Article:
It's time for a new episode of faith and fairways with the founder Brad Thorberg, who after more than 16,000 lessons taught to over 2000 golfers, has discovered the most forgotten and overlooked parts of your golf game that is keeping you from playing your most consistent and confident golf ever. Now here's your host, Brad Thorberg.
00:25 What is up members of the birdie crew fellow golfers, Brad here, another episode of faith and fairways podcast. Today we're going to get into the simplest way where you just start making more putts, especially the PUD slip matter.
00:36 We've talked about that in the past. Today we're going to lay out the simplest way to help you start to make more. What can you be doing right now to help make more putts more consistently? And that's our goal today and we're going to dive into three of the key things that are going to help you do that. Three of which you can start working on right now today. The moment that you get off this podcast, or you can be listening to this and start doing it. As you're listening to this, you don't even have to wait until you're done. This can be done all winter long in the house, which is what I love. Cause I mean, you know, putting is such a huge, huge component of your score. You know, a quarter of your score, if not more, do we need to be practicing it and mean you become mentally strong with it.
01:23 So the very first key piece when it comes to putting is one of the biggest things I see a lot of my clients do is they're looking at their putter when they putt or they're staring at the ball, which creates this, this putting motion where they're kind of jabbing at the putt, kind of popping at it when punching at it or flicking at it, or they're watching their putter and they're moving it around, trying to make a perfectly straight back and straight through, which you know, shock or there's no such thing as straight back straight through putting stroke. Unless you're bent over at exactly 90 degrees, your shoulders can work pretty straight up and down. That's the closest you're going to get. I don't recommend that. No way on earth I can do that with my jacked up back. So the putter needs to move on an arc, but really it's all about getting the ball to start on your intended line with the right speed.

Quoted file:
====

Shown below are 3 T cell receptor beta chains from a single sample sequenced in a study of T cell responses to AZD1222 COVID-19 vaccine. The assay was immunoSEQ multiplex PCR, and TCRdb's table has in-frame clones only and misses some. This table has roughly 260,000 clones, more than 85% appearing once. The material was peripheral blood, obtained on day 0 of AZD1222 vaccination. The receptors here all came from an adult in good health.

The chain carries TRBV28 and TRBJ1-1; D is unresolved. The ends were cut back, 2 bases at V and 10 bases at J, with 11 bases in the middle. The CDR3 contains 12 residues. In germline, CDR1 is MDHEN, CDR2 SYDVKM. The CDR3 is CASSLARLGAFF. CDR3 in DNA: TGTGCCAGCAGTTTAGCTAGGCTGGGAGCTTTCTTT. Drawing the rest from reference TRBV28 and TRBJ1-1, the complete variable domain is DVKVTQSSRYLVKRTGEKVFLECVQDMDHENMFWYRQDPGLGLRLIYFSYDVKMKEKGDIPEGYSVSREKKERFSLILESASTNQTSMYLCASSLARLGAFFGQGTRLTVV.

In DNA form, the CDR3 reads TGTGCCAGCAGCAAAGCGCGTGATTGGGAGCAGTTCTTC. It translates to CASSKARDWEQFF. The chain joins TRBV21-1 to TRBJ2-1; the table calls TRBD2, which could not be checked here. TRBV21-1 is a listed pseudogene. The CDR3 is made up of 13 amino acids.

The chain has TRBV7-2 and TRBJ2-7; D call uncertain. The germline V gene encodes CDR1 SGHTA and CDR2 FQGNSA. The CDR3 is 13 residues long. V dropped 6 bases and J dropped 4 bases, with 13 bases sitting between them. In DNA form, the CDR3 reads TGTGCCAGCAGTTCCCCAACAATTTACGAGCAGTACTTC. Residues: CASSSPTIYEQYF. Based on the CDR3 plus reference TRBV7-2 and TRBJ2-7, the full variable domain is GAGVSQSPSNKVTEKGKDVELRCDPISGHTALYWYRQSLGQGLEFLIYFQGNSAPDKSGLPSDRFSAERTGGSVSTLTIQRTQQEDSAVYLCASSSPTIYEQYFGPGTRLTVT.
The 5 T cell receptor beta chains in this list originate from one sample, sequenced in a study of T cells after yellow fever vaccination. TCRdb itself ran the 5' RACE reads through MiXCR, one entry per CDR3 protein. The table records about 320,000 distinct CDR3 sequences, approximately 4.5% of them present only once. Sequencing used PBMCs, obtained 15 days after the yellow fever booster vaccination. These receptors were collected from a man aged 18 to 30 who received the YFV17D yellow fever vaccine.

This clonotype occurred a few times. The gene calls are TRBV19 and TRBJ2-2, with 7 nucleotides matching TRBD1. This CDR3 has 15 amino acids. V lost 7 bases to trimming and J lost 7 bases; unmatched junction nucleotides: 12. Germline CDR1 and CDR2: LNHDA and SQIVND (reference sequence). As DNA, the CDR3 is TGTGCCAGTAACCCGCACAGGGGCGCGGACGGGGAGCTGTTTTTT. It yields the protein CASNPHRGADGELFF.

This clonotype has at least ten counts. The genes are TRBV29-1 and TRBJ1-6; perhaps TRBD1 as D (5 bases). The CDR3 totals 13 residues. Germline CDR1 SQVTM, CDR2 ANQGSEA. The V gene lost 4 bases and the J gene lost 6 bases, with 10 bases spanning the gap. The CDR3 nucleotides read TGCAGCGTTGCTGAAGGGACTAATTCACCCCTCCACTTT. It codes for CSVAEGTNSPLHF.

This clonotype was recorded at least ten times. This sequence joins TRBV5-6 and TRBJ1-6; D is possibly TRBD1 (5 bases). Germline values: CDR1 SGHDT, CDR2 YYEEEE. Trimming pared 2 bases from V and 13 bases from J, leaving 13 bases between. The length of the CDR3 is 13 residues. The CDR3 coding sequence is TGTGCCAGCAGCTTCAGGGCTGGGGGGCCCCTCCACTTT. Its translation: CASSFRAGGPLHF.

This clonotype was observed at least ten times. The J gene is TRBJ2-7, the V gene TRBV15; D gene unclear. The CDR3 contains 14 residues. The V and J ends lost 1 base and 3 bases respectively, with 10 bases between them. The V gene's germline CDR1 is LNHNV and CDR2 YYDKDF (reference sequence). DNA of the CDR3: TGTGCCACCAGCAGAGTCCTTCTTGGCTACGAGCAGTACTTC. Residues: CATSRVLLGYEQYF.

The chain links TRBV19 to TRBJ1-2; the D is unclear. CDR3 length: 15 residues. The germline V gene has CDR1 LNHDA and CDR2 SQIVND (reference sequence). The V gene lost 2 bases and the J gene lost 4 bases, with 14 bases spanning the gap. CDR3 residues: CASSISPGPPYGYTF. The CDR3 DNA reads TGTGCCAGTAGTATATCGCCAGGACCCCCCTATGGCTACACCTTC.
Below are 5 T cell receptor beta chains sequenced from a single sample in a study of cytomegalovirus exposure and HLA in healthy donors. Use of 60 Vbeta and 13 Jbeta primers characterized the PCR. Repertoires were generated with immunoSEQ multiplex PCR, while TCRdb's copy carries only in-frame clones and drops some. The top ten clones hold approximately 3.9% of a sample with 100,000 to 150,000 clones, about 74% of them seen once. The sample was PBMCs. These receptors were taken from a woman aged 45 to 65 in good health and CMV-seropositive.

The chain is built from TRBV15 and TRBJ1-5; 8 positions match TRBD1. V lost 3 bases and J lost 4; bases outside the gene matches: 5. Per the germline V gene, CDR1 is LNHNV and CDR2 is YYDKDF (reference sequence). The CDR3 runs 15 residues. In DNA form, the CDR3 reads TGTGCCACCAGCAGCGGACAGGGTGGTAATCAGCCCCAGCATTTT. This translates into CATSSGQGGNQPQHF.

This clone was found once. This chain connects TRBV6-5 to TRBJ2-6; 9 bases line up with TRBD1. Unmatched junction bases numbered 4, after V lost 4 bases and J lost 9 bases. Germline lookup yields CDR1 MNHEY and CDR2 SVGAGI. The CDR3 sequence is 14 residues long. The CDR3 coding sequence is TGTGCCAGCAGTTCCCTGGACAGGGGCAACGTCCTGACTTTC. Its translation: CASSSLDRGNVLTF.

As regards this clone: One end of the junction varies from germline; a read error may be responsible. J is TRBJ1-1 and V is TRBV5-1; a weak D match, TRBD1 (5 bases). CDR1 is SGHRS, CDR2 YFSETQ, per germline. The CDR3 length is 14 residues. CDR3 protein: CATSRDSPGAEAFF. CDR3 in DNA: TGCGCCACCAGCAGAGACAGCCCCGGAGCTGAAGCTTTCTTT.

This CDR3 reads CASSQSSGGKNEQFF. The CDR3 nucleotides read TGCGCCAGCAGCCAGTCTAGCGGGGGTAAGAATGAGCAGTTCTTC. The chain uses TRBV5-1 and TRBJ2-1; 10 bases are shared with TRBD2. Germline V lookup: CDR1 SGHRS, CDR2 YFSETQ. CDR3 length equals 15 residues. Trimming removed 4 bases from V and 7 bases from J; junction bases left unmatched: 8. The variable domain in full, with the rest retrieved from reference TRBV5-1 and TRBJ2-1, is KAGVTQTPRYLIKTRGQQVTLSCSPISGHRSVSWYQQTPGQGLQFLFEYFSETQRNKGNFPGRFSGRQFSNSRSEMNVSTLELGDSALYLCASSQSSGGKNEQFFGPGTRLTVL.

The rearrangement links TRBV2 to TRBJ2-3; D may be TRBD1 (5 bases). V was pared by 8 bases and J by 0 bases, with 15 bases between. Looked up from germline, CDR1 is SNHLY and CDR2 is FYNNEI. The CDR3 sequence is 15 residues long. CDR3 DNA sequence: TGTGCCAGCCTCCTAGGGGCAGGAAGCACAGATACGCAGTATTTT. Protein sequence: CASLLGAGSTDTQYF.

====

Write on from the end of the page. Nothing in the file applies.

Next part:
02:15 If you do that, you're going to make a lot more putts, assuming you can read greens properly. So well we want to do is shift your eyes away from looking at the ball, your eyes away from looking at your putter blade and started looking at a Oh God, two to four inches in front of your ball. And this is a big thing that I work with a lot of my clients. I, and I can't take credit for it, I stole it from Stockton putting, you're a great putter, but it really changes your mindset. Every putt from now on becomes a two to four inch pot. So when you read your line, you pick this spot out, two to four inches in front of your ball and you simply get aimed at that. You point that at your spot, you get up, you set, you aim your putter blood at that spy, you stare at that spot and you watch yourself at the ball over this spot.
03:04 And here's what it does is it changes your focus from the ball or your putter blade and it gets you focused on a target and intermediate target. But [inaudible] smooth out your putting stroke cause now you're putting through the ball to that spine. If you can get the ball to roll over that spot and the first two to four inches, you know you hit the putt on lines. And now if we have a, he's in fuel for speed and a correct read, we have a chance of hitting an edge of that cup. So we want to shift the focus. I mean think about it, when you throw a dart at a dartboard, you're now looking at the dart or watching your hand. What are you looking at? You're looking at the dartboard and what'd you really good dart players do? And I, and I've had a few competed at a, at a national level, try it out for, I didn't even know darks was an Olympic thing back in the day, but or maybe it was just like a us national team.
03:55 Maybe it wasn't the Olympics, but anyways, I had a client who actually threw darts like that and he talked about how he would literally look at a spot that a dart had already entered the dartboard. That's how focus there when they're thrown a dart and that's how focused we should be when hitting a PO. We should have a tiny spot picked out two to four inches in front and we're laser focused on getting this ball to roll right over that spot. That needs to be our RP. We can't look at our hand, which would be the equivalent of looking at the putter blade. We can't look at the ball, which would be the equivalent of looking at the dark. We need to look at where we want this thing to go. When you do that, you're, you're so much more freer with your putting motion.